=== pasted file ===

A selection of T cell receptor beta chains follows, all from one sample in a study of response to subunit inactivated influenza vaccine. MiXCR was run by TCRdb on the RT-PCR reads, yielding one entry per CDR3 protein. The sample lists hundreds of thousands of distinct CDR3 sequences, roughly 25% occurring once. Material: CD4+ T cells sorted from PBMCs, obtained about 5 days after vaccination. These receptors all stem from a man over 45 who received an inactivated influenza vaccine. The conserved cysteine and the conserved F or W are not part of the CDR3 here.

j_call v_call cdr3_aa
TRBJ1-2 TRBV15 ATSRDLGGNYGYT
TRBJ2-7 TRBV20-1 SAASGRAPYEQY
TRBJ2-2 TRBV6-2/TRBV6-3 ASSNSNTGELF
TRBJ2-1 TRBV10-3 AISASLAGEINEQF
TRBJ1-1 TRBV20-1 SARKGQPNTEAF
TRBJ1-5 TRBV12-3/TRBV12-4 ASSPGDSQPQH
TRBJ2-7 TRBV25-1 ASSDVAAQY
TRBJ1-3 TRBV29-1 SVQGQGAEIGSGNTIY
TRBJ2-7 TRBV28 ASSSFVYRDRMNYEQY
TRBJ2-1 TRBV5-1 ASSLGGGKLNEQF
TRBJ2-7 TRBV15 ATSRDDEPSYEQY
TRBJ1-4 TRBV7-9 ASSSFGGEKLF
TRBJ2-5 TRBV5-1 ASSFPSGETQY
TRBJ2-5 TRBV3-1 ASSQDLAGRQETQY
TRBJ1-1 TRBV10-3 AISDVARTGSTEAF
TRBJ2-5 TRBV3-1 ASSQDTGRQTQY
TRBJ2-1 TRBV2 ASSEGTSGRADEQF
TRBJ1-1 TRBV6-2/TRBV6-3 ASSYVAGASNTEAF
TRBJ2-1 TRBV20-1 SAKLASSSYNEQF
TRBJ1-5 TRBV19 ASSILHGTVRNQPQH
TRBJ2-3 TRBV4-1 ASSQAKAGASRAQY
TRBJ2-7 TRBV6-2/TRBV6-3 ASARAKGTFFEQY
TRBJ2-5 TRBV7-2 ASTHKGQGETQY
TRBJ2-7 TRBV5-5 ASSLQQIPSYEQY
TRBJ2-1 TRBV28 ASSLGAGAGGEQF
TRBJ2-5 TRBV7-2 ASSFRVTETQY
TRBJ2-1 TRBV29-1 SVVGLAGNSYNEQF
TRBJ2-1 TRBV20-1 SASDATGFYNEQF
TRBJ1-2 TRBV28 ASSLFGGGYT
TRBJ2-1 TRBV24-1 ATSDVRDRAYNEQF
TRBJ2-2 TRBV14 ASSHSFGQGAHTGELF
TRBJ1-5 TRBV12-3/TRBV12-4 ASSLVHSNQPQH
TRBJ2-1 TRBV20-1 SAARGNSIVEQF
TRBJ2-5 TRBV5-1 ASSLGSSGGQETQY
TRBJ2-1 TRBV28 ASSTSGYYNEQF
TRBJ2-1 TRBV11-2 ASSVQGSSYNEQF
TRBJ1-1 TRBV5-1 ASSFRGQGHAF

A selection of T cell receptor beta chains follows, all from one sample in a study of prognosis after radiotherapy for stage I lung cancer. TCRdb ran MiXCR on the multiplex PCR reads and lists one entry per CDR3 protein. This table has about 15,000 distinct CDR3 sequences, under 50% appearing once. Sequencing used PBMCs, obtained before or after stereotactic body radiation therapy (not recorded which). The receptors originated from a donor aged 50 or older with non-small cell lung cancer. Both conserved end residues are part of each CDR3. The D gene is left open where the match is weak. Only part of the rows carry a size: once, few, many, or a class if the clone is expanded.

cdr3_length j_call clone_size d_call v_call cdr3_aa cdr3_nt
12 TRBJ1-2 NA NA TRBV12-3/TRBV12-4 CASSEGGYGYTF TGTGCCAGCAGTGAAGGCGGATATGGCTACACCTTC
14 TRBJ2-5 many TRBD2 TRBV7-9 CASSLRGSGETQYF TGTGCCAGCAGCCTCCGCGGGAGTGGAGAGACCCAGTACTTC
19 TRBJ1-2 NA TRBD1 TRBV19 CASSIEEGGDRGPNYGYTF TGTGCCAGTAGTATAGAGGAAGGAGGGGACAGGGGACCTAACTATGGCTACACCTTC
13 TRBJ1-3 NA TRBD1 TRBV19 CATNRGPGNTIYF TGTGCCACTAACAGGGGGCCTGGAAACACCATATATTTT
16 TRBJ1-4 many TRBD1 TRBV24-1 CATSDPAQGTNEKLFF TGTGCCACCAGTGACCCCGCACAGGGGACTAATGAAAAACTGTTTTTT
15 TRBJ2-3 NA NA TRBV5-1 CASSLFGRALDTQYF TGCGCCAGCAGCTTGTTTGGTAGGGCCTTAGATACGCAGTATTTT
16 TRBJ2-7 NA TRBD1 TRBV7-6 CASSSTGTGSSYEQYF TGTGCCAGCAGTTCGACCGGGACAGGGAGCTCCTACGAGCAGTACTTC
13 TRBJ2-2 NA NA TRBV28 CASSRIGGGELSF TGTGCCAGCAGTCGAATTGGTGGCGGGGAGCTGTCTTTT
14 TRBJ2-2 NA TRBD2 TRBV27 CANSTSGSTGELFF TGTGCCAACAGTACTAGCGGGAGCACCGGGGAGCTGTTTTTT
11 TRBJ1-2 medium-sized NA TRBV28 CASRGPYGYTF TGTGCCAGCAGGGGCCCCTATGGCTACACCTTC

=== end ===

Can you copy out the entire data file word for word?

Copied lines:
A selection of T cell receptor beta chains follows, all from one sample in a study of response to subunit inactivated influenza vaccine. MiXCR was run by TCRdb on the RT-PCR reads, yielding one entry per CDR3 protein. The sample lists hundreds of thousands of distinct CDR3 sequences, roughly 25% occurring once. Material: CD4+ T cells sorted from PBMCs, obtained about 5 days after vaccination. These receptors all stem from a man over 45 who received an inactivated influenza vaccine. The conserved cysteine and the conserved F or W are not part of the CDR3 here.

j_call v_call cdr3_aa
TRBJ1-2 TRBV15 ATSRDLGGNYGYT
TRBJ2-7 TRBV20-1 SAASGRAPYEQY
TRBJ2-2 TRBV6-2/TRBV6-3 ASSNSNTGELF
TRBJ2-1 TRBV10-3 AISASLAGEINEQF
TRBJ1-1 TRBV20-1 SARKGQPNTEAF
TRBJ1-5 TRBV12-3/TRBV12-4 ASSPGDSQPQH
TRBJ2-7 TRBV25-1 ASSDVAAQY
TRBJ1-3 TRBV29-1 SVQGQGAEIGSGNTIY
TRBJ2-7 TRBV28 ASSSFVYRDRMNYEQY
TRBJ2-1 TRBV5-1 ASSLGGGKLNEQF
TRBJ2-7 TRBV15 ATSRDDEPSYEQY
TRBJ1-4 TRBV7-9 ASSSFGGEKLF
TRBJ2-5 TRBV5-1 ASSFPSGETQY
TRBJ2-5 TRBV3-1 ASSQDLAGRQETQY
TRBJ1-1 TRBV10-3 AISDVARTGSTEAF
TRBJ2-5 TRBV3-1 ASSQDTGRQTQY
TRBJ2-1 TRBV2 ASSEGTSGRADEQF
TRBJ1-1 TRBV6-2/TRBV6-3 ASSYVAGASNTEAF
TRBJ2-1 TRBV20-1 SAKLASSSYNEQF
TRBJ1-5 TRBV19 ASSILHGTVRNQPQH
TRBJ2-3 TRBV4-1 ASSQAKAGASRAQY
TRBJ2-7 TRBV6-2/TRBV6-3 ASARAKGTFFEQY
TRBJ2-5 TRBV7-2 ASTHKGQGETQY
TRBJ2-7 TRBV5-5 ASSLQQIPSYEQY
TRBJ2-1 TRBV28 ASSLGAGAGGEQF
TRBJ2-5 TRBV7-2 ASSFRVTETQY
TRBJ2-1 TRBV29-1 SVVGLAGNSYNEQF
TRBJ2-1 TRBV20-1 SASDATGFYNEQF
TRBJ1-2 TRBV28 ASSLFGGGYT
TRBJ2-1 TRBV24-1 ATSDVRDRAYNEQF
TRBJ2-2 TRBV14 ASSHSFGQGAHTGELF
TRBJ1-5 TRBV12-3/TRBV12-4 ASSLVHSNQPQH
TRBJ2-1 TRBV20-1 SAARGNSIVEQF
TRBJ2-5 TRBV5-1 ASSLGSSGGQETQY
TRBJ2-1 TRBV28 ASSTSGYYNEQF
TRBJ2-1 TRBV11-2 ASSVQGSSYNEQF
TRBJ1-1 TRBV5-1 ASSFRGQGHAF

A selection of T cell receptor beta chains follows, all from one sample in a study of prognosis after radiotherapy for stage I lung cancer. TCRdb ran MiXCR on the multiplex PCR reads and lists one entry per CDR3 protein. This table has about 15,000 distinct CDR3 sequences, under 50% appearing once. Sequencing used PBMCs, obtained before or after stereotactic body radiation therapy (not recorded which). The receptors originated from a donor aged 50 or older with non-small cell lung cancer. Both conserved end residues are part of each CDR3. The D gene is left open where the match is weak. Only part of the rows carry a size: once, few, many, or a class if the clone is expanded.

cdr3_length j_call clone_size d_call v_call cdr3_aa cdr3_nt
12 TRBJ1-2 NA NA TRBV12-3/TRBV12-4 CASSEGGYGYTF TGTGCCAGCAGTGAAGGCGGATATGGCTACACCTTC
14 TRBJ2-5 many TRBD2 TRBV7-9 CASSLRGSGETQYF TGTGCCAGCAGCCTCCGCGGGAGTGGAGAGACCCAGTACTTC
19 TRBJ1-2 NA TRBD1 TRBV19 CASSIEEGGDRGPNYGYTF TGTGCCAGTAGTATAGAGGAAGGAGGGGACAGGGGACCTAACTATGGCTACACCTTC
13 TRBJ1-3 NA TRBD1 TRBV19 CATNRGPGNTIYF TGTGCCACTAACAGGGGGCCTGGAAACACCATATATTTT
16 TRBJ1-4 many TRBD1 TRBV24-1 CATSDPAQGTNEKLFF TGTGCCACCAGTGACCCCGCACAGGGGACTAATGAAAAACTGTTTTTT
15 TRBJ2-3 NA NA TRBV5-1 CASSLFGRALDTQYF TGCGCCAGCAGCTTGTTTGGTAGGGCCTTAGATACGCAGTATTTT
16 TRBJ2-7 NA TRBD1 TRBV7-6 CASSSTGTGSSYEQYF TGTGCCAGCAGTTCGACCGGGACAGGGAGCTCCTACGAGCAGTACTTC
13 TRBJ2-2 NA NA TRBV28 CASSRIGGGELSF TGTGCCAGCAGTCGAATTGGTGGCGGGGAGCTGTCTTTT
14 TRBJ2-2 NA TRBD2 TRBV27 CANSTSGSTGELFF TGTGCCAACAGTACTAGCGGGAGCACCGGGGAGCTGTTTTTT
11 TRBJ1-2 medium-sized NA TRBV28 CASRGPYGYTF TGTGCCAGCAGGGGCCCCTATGGCTACACCTTC